Perspective Disclaimer I am not a speech-language pathologist, nor do I play one on the internet. There are many fantastic SLPs already doing wonderful work. The first article in this three-part series analyzed my journey through school-based speech therapy. In the following letter, article two, I use a unique format to express deeply held emotions and feelings that were impossible for me to express as a child. You may find it difficult to read, or accept, but I encourage you to read it all the way through to fully experience its intended message. This message sets up the third article, Treating ‘Me’. And, again, these reflections come from many years of making sense of my experiences, and are by no means a replacement for rigorous academic study, professional experience, or on-the-job training. The walk-in-my-shoes perspective aims to inform and complement actual speech therapy and other complementary healing practices.
To all of the school-based SLPs who failed ‘me‘,
For many of the years after I worked with you, an unsettling resentment stuck with me because of your failure to fix my stutter. I dreaded the long walks down the solemn hallways, at first with you and then by myself, as I tried to avoid anyone witnessing me entering your offices. I have been haunted by these years, memories from all the time spent with you appearing in my dreams in adolescence and adulthood. The resentment and feelings that took root in your presence festered, both raw and unnecessary.
I was made to believe that you weren’t qualified to treat my severe stutter. Even until this day, the narrative—as I repeatedly heard throughout my journey—carries on like stigma that the system didn’t prepare you well enough to take on such a difficult case. I had no choice but to believe it. How could I not? People who loved me, sought the best care for me, and, eventually, your colleagues who specialize in stuttering all reinforced it.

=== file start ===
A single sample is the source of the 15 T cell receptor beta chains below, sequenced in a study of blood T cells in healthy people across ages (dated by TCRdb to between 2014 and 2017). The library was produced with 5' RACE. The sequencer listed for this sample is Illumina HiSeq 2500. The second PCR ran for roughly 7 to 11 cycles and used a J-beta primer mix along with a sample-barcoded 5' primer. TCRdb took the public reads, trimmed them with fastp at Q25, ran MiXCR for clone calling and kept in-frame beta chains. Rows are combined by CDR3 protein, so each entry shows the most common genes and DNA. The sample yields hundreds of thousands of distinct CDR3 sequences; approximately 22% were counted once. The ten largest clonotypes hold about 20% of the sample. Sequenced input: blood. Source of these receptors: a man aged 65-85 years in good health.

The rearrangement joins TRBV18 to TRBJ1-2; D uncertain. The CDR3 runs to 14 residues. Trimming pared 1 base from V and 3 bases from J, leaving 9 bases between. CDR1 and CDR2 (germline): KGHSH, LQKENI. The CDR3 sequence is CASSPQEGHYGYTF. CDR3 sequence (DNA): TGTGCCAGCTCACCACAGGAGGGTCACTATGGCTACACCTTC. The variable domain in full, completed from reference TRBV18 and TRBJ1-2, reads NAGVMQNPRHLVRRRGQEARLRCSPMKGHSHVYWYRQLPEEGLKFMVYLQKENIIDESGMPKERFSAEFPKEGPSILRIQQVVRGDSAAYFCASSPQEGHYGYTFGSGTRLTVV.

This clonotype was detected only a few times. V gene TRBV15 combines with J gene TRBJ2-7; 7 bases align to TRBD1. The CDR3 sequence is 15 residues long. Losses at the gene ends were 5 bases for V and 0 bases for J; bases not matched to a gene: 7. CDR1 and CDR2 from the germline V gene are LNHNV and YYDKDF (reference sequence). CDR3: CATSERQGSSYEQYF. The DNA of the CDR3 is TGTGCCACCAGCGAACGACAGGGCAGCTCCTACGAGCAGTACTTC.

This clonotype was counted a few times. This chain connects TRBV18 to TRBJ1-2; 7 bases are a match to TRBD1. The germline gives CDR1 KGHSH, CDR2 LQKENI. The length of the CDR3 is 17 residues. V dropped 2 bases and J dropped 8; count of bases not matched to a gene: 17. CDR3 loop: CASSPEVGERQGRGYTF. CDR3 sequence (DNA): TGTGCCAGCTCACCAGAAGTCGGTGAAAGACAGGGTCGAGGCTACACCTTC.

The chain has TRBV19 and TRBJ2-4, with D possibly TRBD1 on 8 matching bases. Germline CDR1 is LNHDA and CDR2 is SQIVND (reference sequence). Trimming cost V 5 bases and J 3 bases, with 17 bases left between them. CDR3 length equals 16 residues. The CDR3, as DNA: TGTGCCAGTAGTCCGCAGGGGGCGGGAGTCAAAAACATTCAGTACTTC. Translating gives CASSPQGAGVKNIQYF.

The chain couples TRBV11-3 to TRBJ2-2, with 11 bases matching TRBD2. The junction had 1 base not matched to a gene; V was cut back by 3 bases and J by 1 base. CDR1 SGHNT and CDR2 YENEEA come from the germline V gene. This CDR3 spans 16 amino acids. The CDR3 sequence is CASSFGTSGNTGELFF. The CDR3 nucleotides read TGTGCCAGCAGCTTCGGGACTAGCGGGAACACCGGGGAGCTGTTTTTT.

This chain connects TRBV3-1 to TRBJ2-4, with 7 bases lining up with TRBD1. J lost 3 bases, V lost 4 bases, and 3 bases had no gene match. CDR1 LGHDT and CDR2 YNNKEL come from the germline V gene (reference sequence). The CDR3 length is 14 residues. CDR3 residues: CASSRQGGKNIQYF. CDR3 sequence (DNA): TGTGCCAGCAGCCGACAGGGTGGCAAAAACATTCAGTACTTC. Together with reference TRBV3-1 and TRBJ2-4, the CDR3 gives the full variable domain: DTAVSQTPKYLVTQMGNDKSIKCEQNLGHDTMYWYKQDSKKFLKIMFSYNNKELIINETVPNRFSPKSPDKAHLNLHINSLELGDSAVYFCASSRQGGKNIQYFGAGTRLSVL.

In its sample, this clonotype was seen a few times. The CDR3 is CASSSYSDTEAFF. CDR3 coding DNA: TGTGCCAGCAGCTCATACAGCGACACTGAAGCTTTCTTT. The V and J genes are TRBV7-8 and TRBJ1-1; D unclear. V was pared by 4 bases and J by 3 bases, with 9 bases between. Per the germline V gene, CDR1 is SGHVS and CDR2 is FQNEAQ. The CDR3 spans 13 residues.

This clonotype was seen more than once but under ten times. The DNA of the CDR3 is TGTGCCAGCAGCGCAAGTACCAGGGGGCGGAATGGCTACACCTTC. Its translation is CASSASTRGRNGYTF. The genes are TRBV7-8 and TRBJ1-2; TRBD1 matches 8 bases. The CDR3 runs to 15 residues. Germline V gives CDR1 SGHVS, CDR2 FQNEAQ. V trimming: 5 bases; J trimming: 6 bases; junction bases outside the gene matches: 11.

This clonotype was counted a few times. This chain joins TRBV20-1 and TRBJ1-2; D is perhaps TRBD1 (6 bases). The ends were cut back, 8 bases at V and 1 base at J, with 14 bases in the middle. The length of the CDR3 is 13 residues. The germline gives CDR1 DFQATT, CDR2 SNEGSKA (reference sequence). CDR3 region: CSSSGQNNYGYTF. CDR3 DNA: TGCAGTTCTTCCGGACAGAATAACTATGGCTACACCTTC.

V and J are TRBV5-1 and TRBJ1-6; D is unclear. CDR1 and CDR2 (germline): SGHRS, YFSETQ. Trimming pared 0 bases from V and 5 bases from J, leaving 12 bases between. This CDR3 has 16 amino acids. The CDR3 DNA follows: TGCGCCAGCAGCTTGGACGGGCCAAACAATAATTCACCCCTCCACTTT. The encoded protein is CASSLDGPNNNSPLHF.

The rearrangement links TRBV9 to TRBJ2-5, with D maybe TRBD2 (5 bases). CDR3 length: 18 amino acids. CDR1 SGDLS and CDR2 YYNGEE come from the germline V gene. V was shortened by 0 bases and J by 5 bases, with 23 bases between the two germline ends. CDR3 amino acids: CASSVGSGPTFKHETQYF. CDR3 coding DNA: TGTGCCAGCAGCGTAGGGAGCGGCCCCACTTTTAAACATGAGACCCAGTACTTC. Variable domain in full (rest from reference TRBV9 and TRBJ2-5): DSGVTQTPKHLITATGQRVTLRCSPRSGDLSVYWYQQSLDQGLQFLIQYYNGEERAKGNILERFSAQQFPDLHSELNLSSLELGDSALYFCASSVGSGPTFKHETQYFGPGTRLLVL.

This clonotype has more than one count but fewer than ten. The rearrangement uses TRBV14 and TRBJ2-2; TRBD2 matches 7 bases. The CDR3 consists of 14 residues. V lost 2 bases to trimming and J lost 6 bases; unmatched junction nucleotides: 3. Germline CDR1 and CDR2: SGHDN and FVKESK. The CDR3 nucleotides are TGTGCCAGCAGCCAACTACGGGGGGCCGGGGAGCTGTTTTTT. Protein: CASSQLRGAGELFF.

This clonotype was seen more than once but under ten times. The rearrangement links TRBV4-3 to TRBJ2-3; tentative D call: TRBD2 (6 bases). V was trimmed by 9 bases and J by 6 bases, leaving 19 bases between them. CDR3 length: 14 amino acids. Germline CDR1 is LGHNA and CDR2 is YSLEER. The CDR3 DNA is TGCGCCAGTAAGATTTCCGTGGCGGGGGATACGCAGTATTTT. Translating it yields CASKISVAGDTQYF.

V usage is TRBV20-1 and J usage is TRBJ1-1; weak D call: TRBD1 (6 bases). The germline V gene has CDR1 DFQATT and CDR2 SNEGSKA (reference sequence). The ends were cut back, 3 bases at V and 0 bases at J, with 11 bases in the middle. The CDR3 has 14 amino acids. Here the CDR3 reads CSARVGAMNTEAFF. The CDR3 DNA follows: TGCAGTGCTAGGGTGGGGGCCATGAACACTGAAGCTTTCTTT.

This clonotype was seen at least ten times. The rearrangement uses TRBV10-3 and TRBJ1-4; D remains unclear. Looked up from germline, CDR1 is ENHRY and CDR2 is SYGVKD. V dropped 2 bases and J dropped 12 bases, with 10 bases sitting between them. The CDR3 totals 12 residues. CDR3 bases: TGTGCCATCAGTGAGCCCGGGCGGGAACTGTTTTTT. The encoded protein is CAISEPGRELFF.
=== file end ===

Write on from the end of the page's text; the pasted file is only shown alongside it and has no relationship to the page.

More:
There should be no blame cast on you or other individual SLPs. I know you did your best with what I allowed you to do. I felt it.
I am writing to you to say that I am sorry. It is not easy to realize that I was guilty of perpetuating such a misguided narrative. After all, it was part of what kept me trapped in the traumatic cycle of stuttering. But, I, alone, am not the narrative just as you aren’t the system, and that’s not even why I am repenting.
I am apologizing for the way I handled myself when you were only trying to help. No, no—before you say that it wasn’t my fault—please allow me to explain. I know that I wasn’t capable of processing the inner stranglehold that stuttering had over me as I sat across from you. However, the looks of horror and helplessness that flashed across your face when I snapped angrily at you in frustration were vividly imprinted in my memory. The imprints remain, along with grief and regret, and is part of what kept me from healing.
I need you to know that you played a critical role at a difficult and overwhelming time in my life. Granted, I accept that you also cleared my path of having to face my greatest fears, which I paid for later and almost with my life. Yet, opting out of showing stuttering in school was what I asked you to do, and you did it to protect me and to ensure that I stayed on a path.
I need you to know that I felt your compassion. I came to you with a swirling mind and an exhausted presence, and you still believed that I wasn’t a lost cause. I know that I upset you when I became angered after my blocks would begin to bunch up, but you refocused our sessions and patiently waited for me to calm down.
Sometimes I think maybe you should have challenged me. Maybe you should have went by the book. Maybe you should have adhered to the stuttering severity testing standards and claimed you really weren’t qualified to handle such a severe case. And, yet, you didn’t because you cared so much about me.
I need you to also know that even if you had the requisite training and experience, I was never going to be a willing participant anyways. I was too mad at the world, unable to embrace the help that you did provide that could have alleviated some of my struggle to speak.
There was too much unbearable wonder of when the struggle was going to end. I could not focus on anything other than getting through my days. Please understand that I was always somewhere else when I was sitting across from you. I was safe in both places, and I tormented myself in both places—a hard dynamic to navigate as a 5, 6, 7, 8, 9, 10, 11, 12, 13, 14, 15, 16, 17, and 18 year old boy coming of age.
Finally, I need you to know that I finally made it to where I was meant to go and that you were a huge part of helping me get there. You kept me afloat until I could find my way.
I ask for your forgiveness, and thank you for never giving up on me.
Every Waking Moment
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